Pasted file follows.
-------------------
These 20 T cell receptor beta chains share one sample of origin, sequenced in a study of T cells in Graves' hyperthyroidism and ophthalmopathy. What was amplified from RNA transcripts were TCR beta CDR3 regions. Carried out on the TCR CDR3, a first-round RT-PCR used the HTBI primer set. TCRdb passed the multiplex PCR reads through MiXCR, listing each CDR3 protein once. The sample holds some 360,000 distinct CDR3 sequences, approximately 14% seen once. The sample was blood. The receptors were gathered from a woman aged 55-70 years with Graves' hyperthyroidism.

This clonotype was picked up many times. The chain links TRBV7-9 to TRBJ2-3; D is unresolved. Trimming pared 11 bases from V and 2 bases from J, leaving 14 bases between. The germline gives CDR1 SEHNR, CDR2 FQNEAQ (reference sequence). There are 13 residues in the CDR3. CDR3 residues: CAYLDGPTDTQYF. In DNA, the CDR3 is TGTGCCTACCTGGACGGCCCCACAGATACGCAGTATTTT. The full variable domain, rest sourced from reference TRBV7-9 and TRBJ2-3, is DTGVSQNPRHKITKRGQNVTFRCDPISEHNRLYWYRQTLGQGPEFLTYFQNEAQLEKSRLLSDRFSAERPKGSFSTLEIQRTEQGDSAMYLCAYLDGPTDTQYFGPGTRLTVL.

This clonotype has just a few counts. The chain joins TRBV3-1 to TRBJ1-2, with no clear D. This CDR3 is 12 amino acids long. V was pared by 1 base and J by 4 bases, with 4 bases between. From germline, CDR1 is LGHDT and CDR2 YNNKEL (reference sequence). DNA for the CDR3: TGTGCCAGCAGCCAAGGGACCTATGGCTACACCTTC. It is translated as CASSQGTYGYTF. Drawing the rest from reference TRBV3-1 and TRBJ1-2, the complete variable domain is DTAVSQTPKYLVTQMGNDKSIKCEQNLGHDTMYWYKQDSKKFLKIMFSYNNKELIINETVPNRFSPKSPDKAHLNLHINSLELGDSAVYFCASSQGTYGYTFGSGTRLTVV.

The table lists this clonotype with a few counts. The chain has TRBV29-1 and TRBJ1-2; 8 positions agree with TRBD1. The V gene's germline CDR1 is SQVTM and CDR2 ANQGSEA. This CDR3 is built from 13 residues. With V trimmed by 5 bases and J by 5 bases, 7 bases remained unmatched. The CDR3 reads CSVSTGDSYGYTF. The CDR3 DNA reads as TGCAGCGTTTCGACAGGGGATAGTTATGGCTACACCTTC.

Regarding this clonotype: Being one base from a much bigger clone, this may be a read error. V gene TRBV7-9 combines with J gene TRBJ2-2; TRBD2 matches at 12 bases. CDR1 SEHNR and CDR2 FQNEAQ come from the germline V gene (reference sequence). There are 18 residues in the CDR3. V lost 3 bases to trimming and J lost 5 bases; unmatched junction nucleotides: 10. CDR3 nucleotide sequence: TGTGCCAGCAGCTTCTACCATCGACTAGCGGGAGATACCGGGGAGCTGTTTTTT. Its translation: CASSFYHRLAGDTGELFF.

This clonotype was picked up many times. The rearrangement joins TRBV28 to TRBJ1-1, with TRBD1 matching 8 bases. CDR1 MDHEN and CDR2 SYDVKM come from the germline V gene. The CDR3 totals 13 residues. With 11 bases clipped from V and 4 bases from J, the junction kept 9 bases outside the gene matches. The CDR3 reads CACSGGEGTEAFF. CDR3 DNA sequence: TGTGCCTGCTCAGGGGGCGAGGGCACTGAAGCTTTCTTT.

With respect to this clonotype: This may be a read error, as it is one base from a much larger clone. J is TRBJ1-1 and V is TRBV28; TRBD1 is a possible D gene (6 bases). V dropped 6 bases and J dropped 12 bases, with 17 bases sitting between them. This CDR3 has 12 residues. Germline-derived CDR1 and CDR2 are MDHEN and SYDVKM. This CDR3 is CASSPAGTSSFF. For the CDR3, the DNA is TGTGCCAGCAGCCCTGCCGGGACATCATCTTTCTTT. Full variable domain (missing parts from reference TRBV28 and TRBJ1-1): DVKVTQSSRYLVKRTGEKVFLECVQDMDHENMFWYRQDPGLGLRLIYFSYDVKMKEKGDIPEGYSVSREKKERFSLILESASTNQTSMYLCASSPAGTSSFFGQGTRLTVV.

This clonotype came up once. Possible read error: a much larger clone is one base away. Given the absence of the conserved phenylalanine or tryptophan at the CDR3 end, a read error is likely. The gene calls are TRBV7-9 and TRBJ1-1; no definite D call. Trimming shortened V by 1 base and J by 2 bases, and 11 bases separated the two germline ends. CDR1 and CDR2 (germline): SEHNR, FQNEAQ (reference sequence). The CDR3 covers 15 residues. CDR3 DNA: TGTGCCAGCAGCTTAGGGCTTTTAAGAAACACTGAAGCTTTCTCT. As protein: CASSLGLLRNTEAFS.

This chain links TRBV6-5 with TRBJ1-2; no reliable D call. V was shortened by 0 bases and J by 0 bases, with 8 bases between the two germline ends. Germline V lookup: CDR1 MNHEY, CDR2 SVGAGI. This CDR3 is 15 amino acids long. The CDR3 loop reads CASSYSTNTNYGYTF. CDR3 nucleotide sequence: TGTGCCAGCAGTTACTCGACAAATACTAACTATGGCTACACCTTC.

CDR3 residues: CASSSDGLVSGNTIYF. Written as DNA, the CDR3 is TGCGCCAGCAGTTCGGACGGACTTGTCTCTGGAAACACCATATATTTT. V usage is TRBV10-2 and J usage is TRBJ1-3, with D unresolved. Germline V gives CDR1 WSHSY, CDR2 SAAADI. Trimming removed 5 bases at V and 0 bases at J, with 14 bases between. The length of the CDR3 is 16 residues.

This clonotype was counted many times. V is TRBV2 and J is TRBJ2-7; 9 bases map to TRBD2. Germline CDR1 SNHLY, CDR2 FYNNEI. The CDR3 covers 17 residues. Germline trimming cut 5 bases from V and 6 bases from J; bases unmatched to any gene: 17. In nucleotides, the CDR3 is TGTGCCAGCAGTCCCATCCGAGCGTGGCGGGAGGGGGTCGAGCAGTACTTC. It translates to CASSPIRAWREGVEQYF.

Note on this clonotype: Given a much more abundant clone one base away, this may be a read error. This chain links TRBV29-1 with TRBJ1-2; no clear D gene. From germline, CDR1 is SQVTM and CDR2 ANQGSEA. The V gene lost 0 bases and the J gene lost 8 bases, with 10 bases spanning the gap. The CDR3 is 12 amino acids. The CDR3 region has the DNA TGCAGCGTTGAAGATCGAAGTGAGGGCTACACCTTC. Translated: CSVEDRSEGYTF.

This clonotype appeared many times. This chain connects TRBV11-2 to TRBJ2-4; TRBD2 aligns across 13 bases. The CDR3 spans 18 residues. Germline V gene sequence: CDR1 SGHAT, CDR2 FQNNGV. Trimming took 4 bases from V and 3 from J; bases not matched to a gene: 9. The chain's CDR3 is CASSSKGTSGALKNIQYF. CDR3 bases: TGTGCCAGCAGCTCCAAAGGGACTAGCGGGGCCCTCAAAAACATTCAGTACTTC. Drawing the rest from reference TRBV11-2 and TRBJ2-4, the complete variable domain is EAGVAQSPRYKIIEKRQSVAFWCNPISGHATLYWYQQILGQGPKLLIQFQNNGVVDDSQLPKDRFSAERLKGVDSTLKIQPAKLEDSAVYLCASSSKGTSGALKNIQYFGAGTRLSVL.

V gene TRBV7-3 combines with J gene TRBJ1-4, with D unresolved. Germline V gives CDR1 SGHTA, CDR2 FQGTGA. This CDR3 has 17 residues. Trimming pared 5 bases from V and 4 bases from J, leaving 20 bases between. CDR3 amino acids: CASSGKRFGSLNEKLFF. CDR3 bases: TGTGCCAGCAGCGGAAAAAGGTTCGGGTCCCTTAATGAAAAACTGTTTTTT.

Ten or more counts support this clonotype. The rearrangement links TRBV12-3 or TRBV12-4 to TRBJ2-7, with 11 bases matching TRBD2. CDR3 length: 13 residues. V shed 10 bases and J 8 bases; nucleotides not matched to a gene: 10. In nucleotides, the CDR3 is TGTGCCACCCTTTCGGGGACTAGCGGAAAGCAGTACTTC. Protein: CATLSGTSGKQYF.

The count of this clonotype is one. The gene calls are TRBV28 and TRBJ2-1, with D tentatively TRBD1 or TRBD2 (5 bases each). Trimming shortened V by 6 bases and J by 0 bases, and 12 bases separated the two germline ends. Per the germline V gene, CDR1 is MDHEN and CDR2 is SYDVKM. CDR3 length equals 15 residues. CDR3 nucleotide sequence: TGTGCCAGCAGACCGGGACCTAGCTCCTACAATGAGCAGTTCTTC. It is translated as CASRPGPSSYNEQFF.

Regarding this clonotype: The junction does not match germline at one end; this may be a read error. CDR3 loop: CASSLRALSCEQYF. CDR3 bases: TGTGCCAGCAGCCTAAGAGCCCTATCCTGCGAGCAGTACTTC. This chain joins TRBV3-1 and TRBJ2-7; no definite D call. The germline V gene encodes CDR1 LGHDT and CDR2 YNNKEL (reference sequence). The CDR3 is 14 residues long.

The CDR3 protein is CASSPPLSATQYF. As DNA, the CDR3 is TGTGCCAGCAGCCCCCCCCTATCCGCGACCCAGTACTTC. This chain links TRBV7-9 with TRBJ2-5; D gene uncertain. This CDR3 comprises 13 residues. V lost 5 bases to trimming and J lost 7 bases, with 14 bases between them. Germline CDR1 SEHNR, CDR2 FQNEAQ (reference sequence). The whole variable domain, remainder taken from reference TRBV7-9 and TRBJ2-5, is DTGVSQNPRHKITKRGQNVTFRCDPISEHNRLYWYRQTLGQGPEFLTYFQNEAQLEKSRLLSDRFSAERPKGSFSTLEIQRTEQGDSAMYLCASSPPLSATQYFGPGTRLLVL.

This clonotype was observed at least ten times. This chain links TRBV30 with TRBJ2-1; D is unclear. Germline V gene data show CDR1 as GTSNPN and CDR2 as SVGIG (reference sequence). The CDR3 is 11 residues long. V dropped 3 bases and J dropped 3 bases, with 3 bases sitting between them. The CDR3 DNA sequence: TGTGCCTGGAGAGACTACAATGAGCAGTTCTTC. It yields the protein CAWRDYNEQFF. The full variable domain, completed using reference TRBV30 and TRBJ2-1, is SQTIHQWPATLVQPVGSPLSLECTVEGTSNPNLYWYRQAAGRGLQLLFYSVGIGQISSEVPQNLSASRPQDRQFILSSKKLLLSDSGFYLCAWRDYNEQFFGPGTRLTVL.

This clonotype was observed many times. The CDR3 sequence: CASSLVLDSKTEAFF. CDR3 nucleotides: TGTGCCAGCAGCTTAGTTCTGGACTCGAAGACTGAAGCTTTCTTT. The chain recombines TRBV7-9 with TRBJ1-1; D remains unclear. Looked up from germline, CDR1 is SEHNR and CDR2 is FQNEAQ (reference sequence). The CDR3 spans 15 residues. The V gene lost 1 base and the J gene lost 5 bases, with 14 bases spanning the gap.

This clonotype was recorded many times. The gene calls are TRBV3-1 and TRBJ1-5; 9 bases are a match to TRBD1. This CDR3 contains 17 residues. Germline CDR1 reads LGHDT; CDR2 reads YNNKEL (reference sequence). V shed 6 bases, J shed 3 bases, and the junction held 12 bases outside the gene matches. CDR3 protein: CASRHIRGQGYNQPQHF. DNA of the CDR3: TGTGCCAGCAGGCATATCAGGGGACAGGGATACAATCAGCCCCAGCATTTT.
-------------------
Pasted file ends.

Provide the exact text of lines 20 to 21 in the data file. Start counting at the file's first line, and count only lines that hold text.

This clonotype was observed many times. The CDR3 sequence: CASSLVLDSKTEAFF. CDR3 nucleotides: TGTGCCAGCAGCTTAGTTCTGGACTCGAAGACTGAAGCTTTCTTT. The chain recombines TRBV7-9 with TRBJ1-1; D remains unclear. Looked up from germline, CDR1 is SEHNR and CDR2 is FQNEAQ (reference sequence). The CDR3 spans 15 residues. The V gene lost 1 base and the J gene lost 5 bases, with 14 bases spanning the gap.

This clonotype was recorded many times. The gene calls are TRBV3-1 and TRBJ1-5; 9 bases are a match to TRBD1. This CDR3 contains 17 residues. Germline CDR1 reads LGHDT; CDR2 reads YNNKEL (reference sequence). V shed 6 bases, J shed 3 bases, and the junction held 12 bases outside the gene matches. CDR3 protein: CASRHIRGQGYNQPQHF. DNA of the CDR3: TGTGCCAGCAGGCATATCAGGGGACAGGGATACAATCAGCCCCAGCATTTT.